Have F-M summer theater programs reached max capacity?
FARGO - High school is just winding down, but classes and rehearsals for youth summer theaters start next week. But it's already curtains for one production. Theater B announced last week it was suspending its summer student program, Theatre B.E.A.T.
FARGO - High school is just winding down, but classes and rehearsals for youth summer theaters start next week.
But it's already curtains for one production.
Theater B announced last week it was suspending its summer student program, Theatre B.E.A.T. (Theatre B Emerging Artist Training). In a statement, the troupe stated they couldn't get enough students signed up.
The move raises a question of whether summer theater programing geared at teenagers has reached a capacity.
As recently as six years ago, the only two such programs were the veteran groups, Trollwood Performing Arts School and Gooseberry Park Players.
But over the past few years, three other troupes started up, all trying to attract teenage students.
"We don't get the mass numbers we got several years ago," says Gooseberry Board President Dana Haagenson. She says as recently as 2008, the year Gooseberry produced "The Wiz," the show attracted about 100 kids to the audition. This year they saw half of that.
"We definitely have seen an impact as a result of the other shows, the other programs that are happening in town," she says. "But we still get the kids we need."
"There's an unspoken competition between all of us to find the quality talent that we want to be part of it," says Adam Pankow, a theater instructor at West Fargo High School and the leader of the West Fargo-based program, Summer Arts Intensive, which stages "Chicago" Aug. 1 through 4.
"We're looking to draw from the same pool," he says. "And the pool is deep. But at some point you've got to hit a bottom. It's not limitless."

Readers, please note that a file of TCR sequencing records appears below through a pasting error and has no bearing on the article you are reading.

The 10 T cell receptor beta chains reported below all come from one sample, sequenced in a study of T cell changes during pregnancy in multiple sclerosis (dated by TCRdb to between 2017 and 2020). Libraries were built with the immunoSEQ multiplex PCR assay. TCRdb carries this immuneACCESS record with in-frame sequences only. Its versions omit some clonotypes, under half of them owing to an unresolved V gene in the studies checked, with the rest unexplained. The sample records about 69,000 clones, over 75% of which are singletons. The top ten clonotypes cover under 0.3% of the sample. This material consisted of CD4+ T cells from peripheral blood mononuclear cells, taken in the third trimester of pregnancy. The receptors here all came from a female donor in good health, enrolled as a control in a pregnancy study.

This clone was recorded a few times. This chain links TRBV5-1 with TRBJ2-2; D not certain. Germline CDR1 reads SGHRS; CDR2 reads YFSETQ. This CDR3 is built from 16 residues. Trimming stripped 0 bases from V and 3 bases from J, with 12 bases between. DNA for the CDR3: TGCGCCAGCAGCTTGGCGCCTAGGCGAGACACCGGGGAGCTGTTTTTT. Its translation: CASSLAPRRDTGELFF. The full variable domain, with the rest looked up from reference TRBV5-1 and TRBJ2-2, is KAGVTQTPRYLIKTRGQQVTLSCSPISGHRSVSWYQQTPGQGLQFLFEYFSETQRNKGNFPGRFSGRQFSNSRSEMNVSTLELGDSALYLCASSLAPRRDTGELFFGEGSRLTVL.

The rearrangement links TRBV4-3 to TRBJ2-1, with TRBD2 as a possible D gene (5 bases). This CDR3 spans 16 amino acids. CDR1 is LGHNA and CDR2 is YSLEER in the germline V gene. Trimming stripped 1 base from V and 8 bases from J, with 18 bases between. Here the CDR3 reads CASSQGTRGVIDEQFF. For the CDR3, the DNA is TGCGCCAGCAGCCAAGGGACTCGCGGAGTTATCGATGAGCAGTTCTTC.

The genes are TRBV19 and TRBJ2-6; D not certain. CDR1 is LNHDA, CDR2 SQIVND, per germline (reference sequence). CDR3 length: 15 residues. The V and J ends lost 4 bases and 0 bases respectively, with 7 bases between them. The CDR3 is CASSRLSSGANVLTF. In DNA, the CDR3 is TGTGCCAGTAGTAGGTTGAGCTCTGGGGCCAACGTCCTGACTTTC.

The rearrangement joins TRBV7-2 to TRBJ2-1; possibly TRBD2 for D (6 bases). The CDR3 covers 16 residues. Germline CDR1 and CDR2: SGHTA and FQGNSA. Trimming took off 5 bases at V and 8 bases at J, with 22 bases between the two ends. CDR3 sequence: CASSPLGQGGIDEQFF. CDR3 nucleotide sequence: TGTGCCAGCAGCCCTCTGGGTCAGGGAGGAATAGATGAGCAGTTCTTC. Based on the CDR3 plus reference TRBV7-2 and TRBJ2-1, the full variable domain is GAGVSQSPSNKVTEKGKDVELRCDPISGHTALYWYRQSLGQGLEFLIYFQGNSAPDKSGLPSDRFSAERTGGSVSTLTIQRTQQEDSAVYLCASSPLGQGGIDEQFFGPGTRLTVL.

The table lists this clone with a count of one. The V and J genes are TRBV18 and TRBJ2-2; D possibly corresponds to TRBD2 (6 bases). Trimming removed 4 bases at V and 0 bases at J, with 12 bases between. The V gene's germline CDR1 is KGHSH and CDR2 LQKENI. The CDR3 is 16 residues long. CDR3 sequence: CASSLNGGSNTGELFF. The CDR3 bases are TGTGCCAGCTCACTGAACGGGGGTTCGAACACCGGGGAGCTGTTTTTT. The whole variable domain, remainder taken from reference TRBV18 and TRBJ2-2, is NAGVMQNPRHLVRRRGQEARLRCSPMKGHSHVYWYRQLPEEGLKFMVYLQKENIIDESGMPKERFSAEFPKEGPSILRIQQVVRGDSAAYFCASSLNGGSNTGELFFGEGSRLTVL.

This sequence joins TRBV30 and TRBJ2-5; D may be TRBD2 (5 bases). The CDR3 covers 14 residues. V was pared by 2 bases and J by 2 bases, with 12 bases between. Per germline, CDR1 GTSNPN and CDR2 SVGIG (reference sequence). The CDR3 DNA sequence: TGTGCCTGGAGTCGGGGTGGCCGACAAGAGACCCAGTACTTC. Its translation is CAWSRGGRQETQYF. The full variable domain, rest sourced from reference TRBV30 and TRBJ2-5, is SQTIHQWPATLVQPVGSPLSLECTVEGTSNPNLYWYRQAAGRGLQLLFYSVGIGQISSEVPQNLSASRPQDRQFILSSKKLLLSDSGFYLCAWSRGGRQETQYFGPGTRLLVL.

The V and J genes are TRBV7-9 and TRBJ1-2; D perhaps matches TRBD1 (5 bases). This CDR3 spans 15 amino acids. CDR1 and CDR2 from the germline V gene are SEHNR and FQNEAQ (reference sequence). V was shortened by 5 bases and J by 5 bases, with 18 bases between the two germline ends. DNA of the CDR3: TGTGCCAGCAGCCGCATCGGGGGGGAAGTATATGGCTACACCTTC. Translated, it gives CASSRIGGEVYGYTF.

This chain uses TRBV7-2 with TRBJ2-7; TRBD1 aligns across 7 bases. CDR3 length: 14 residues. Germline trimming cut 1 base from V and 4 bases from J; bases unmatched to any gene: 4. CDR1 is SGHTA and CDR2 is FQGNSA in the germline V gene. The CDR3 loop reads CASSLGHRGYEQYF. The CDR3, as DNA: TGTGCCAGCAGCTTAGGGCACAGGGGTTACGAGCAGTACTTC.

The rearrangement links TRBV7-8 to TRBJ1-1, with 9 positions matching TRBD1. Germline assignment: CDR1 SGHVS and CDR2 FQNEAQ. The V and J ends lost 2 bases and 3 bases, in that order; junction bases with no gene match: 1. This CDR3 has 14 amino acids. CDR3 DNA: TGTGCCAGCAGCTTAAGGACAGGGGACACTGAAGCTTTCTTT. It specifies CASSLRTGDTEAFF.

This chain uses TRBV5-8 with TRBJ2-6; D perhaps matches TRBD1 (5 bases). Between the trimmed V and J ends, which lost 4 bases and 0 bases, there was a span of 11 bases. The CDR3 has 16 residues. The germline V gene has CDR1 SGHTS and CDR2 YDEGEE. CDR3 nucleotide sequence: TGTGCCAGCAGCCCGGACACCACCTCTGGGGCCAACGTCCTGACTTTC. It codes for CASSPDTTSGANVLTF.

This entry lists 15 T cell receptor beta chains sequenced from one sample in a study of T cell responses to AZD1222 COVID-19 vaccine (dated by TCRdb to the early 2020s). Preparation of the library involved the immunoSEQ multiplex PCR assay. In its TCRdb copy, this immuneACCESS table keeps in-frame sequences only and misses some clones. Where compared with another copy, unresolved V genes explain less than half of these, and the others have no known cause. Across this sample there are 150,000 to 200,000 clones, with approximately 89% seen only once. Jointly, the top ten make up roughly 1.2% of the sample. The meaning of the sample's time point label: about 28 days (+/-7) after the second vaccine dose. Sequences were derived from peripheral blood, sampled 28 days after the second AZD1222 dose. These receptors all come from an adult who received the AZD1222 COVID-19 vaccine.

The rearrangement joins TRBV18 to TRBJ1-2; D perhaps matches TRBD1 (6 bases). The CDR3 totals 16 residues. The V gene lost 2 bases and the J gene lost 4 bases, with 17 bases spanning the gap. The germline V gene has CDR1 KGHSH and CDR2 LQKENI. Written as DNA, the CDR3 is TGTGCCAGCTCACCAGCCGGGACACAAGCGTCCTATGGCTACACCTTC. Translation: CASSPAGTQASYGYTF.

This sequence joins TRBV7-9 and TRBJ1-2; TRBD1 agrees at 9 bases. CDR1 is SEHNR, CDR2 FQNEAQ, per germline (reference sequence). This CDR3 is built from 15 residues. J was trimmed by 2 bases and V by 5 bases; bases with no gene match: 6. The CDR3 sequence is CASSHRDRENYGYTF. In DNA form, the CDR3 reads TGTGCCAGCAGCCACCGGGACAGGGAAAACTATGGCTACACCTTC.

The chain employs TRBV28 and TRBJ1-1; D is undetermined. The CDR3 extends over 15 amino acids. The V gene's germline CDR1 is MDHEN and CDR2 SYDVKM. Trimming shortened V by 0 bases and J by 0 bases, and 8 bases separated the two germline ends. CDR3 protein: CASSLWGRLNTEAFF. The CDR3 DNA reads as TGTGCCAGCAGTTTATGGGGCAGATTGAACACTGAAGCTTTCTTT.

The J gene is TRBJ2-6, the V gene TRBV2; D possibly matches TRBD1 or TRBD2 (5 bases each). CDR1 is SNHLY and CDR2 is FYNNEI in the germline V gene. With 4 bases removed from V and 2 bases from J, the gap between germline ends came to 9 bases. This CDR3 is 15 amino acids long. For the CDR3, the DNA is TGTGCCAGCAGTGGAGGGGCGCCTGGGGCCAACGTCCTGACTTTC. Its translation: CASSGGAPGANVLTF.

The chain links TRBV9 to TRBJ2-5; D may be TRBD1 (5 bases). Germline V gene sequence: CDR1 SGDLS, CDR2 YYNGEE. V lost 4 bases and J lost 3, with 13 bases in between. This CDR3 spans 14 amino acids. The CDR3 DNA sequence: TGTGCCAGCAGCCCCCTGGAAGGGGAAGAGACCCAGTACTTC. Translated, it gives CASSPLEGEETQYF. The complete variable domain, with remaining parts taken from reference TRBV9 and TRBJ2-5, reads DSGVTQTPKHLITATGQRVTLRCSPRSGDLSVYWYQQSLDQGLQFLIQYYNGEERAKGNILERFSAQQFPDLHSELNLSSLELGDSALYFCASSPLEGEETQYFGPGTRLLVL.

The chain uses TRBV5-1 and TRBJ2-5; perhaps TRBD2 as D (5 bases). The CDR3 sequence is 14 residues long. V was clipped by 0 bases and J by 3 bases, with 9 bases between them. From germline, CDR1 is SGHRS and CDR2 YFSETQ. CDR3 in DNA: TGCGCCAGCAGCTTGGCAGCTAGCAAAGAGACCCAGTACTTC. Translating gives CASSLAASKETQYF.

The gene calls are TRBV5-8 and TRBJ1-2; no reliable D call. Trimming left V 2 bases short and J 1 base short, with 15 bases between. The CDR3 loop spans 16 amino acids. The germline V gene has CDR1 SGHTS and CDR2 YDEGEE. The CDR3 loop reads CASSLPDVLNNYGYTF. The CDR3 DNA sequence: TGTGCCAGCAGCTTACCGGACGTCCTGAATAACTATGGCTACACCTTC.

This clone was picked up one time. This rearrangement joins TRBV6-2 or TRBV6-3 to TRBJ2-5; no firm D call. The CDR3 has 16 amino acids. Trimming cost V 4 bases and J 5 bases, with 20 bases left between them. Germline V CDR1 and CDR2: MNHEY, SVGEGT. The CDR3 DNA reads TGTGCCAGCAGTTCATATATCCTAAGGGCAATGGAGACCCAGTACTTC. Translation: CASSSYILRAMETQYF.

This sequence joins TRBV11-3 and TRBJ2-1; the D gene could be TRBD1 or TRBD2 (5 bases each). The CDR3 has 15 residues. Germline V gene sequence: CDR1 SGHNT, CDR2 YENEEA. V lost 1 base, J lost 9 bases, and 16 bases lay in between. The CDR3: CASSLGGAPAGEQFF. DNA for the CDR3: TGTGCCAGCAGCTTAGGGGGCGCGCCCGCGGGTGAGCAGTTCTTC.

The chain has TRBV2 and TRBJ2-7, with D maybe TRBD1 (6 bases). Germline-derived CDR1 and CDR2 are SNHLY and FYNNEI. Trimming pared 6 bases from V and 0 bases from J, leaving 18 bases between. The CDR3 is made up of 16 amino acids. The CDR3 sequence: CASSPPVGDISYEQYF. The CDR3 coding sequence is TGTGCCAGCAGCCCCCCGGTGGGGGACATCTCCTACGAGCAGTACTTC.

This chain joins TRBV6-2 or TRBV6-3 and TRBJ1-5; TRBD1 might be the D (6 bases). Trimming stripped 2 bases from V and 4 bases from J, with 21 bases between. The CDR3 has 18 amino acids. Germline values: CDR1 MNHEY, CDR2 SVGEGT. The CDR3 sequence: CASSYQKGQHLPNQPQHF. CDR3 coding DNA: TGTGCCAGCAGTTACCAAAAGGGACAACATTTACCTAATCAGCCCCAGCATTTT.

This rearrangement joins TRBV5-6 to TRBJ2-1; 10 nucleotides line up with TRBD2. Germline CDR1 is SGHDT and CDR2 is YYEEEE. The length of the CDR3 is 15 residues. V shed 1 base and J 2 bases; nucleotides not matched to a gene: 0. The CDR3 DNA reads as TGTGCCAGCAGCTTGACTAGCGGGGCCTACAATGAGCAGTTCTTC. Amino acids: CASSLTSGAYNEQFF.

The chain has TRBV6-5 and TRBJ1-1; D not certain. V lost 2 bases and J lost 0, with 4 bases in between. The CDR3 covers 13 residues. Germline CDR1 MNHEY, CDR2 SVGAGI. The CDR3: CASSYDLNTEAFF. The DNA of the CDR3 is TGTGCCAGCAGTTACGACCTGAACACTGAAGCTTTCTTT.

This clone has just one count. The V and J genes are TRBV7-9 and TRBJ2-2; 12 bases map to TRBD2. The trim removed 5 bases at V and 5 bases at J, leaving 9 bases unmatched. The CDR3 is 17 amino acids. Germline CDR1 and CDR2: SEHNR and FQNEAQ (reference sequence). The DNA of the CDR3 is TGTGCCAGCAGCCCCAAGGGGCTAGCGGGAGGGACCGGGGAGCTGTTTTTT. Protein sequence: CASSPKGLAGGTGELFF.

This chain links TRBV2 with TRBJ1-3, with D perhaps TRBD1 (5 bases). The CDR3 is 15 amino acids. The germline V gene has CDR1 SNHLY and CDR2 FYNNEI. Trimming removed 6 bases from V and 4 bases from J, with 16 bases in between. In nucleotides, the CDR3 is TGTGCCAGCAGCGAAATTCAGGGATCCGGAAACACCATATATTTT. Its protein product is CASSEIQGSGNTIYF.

"Honestly, we're sort of saturated with theater arts opportunities for kids in the summer," says Rebecca Meyer-Larson, a Moorhead High School theater teacher who also heads the summer program ACT UP. The troupe, for students ages 16 through 20, stages "Bare" Aug. 1 through 10.
While she says she was, "kind of heartbroken," to hear Theatre B shelved B.E.A.T. this summer, she's not surprised that it's become difficult to attract the number of students needed to make a project work.
"Does it surprise me that it's that one? Absolutely," she says about Theatre B. "That's one of the finest programs in town. They're doing the kind of theater in this town that's vital. There's really serious theatrical training."
Brad Delzer of Theatre B says the decision to pull B.E.A.T. for the summer was largely due to the troupe waiting too long to set dates for the program, which was looking for 12 to 15 students.
"The quality of the program itself really wasn't in question, Just the timing and communication," he says.
Delzer adds that feedback from last year's production of "Metamorphoses" was overwhelmingly positive, particularly since B.E.A.T. was the only troupe doing drama and not a musical.
"There has to be something else for kids other than a great big musical. Every high school in this town does a great big musical," Meyer-Larson says.
The biggest of the great big musicals, Trollwood's annual mainstage musical isn't having any trouble attracting students. The 45 roles for this summer's production of "Shrek: The Musical" were all filled in February.
Trollwood Performing Arts School's Executive Director, Kathy Anderson, says the summer will see a record high enrollment of more than 600 students. Rehearsals start on Monday with classes starting the next day and "Shrek: The Musical" running July 18 through Aug. 3.
The competition to attract students has led the troupes to think differently about recruiting.
Gooseberry's incoming director, Debbie Griffith, made a point of visiting the theater and singing classes in the area schools to talk about the upcoming production of "Oklahoma!," which runs July 16 through 21, with classes starting on Tuesday.
"That's something we didn't have to do for a few years," Haagenson says.
Theatre B is still offering actor training in July, but Delzer hopes to bring back a B.E.A.T. show next summer. He says the troupe will have to get out in front more about scheduling and working with the schools to make sure students know about Theatre B opportunities.
He says there is room for all five summer programs in Fargo-Moorhead.
"There certainly is," Delzer says. "The question is, how do we each offer something unique and find students who can be empowered by that."
Readers can reach Forum reporter John Lamb at (701) 241-5533